The fall season brings with it cool breezes, strong colors, and the harvest. While for many, the fall brings joy and the celebration of seasonal change; it can also bring potential damage to the home. The change of seasons increases the chances of tree damage to a home as the air becomes thinner and plant life begins to decay. As winds become more forceful and thunderstorms come to break apart the remaining summer heat, tree branches and trunks can fall on homes, cars, garages, and storage shed's causing serious damage. Falling trees and limbs cause millions of dollars in damage every year in Connecticut. To avoid problems with falling trees, here are some suggestions for CT homeowners to prevent decaying and dying trees from damaging their property.
Trimming Loose Limbs
A homeowner should trim the bark and some of the interior wood in such a way that he encourages the loose limbs to heal. Use a sharp grafting knife to clean up the wounds. Where the outer bark is separating from the interior wood, make a clean cut back to where the bark is attached the most firm. Also, clean up any ragged or worn edges, this is a slow process, but with any luck, the bark should begin to grow over the decaying wood.
Within the damaged trunk, cut away any areas where the wood has been crushed so that the decaying wounds can heal more quickly. The homeowner should pack the wounds of the tree with a sort of poultice, preferably one made of moist sphagnum peat moss. The peat moss is sterile, and it will help keep the tree tissue moist to foster healing. Next, wrap the peat moss with a single layer of bubble wrap, or similar substance, and secure the wrap with tape to keep the new layer firm. Periodically check the moisture level of the moss, misting it when necessary to keep the trunk moist. Finally, inspect the wounds for any signs of rot, which is unlikely but better safe than sorry, and for positive healing.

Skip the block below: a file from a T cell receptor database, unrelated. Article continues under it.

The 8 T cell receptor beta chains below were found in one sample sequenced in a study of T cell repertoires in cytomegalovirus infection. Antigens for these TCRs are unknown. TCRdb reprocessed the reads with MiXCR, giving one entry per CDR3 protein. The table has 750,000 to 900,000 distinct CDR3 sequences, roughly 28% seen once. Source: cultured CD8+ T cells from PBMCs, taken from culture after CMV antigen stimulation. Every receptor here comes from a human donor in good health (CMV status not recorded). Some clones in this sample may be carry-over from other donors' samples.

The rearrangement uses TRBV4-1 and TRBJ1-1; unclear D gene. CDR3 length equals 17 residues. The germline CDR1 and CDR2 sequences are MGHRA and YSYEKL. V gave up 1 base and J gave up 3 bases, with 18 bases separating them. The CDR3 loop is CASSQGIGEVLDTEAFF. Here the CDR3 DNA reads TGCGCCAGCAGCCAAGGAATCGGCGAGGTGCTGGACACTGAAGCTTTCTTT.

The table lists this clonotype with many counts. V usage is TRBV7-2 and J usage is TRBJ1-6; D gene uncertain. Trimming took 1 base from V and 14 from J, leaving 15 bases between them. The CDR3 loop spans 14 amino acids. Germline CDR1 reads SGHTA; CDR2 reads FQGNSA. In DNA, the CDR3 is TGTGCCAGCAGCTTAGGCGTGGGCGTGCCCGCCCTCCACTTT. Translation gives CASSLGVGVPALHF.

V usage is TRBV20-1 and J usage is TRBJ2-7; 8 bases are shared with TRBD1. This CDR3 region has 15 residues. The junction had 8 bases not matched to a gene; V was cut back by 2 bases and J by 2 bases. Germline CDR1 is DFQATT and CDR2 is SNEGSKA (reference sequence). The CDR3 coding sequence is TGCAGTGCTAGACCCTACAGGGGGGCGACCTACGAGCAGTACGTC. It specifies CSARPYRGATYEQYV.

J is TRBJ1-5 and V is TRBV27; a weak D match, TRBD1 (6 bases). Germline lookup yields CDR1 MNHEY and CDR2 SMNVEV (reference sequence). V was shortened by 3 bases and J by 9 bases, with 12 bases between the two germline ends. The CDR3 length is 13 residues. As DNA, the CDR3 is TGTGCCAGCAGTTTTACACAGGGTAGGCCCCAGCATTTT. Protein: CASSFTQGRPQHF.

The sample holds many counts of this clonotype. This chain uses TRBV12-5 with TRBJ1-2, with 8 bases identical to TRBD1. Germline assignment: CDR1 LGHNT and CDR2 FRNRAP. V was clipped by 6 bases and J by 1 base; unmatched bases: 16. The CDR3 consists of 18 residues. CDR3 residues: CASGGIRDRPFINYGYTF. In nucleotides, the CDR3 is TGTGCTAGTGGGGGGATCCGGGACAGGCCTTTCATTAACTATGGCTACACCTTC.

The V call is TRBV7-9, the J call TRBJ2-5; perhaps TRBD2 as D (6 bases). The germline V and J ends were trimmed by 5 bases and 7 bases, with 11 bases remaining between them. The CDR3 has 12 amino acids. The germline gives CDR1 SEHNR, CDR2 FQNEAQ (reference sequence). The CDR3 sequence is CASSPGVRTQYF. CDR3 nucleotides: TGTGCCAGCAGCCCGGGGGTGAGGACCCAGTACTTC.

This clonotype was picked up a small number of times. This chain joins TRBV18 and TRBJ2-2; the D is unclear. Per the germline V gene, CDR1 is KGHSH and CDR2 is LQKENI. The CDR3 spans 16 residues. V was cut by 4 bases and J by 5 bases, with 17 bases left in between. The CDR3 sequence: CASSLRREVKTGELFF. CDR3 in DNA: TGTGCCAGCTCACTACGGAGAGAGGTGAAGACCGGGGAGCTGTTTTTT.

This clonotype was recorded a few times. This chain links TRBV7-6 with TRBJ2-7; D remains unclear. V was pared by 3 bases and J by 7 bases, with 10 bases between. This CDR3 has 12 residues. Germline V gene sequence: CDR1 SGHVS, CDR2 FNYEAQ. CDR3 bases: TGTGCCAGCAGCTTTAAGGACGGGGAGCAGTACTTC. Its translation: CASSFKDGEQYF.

In Case of a Storm
Home safety is necessary to secure your family. While most standard homeowners insurance policies cover damage resulting from falling trees on the home or insured structures, there are precautions to take as a homeowner to avoid these situations. A homeowner should immediately remove any dead of dying limbs before strong winds or a fall storm is projected to come in. Focus on the limbs that hang above your home, garage, and car because they provide the most danger to your property. Inspect the trees in your yard for cracks or hollows and trees with mushrooms growing on the bark, because these are all signs of poor health.
When a Branch Falls, Are You Covered?
According to the Insurance Information Institute, typical homeowners insurance covers tree-related damage. Let's say a falling branch in a storm not only falls on your roof, but also does interior damage to the room below that was saturated with rainwater. As long as the homeowner is insured, then standard home insurance policies cover the damage done- both to the roof as well as any damage done to the interior of the home. The cost of removing the tree would be covered by your insurance claim as well as any damage down to a garage, gazebo, or shed that are detached from the home. Helpful tip: if a branch falls on a homeowners roof but no damage is down, your homeowners insurance would not cover the damaged tree or cover its removal.